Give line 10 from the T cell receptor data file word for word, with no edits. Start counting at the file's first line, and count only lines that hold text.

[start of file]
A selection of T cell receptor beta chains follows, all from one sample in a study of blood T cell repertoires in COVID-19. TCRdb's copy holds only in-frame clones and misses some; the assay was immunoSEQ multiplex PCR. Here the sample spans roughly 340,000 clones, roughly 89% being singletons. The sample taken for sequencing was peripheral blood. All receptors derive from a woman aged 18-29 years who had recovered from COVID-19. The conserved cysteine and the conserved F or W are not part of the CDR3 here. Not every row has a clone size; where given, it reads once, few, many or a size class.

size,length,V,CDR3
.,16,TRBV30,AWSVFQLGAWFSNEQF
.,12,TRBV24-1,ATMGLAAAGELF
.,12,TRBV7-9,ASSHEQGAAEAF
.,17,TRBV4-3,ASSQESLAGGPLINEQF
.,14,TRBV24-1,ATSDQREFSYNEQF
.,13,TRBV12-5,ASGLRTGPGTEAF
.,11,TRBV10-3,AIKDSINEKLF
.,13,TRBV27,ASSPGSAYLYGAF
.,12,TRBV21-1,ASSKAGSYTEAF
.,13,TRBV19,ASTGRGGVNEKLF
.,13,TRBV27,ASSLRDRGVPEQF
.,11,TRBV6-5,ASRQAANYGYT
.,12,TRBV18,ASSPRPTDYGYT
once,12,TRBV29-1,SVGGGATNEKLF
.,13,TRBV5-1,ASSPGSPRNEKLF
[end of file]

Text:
.,13,TRBV27,ASSPGSAYLYGAF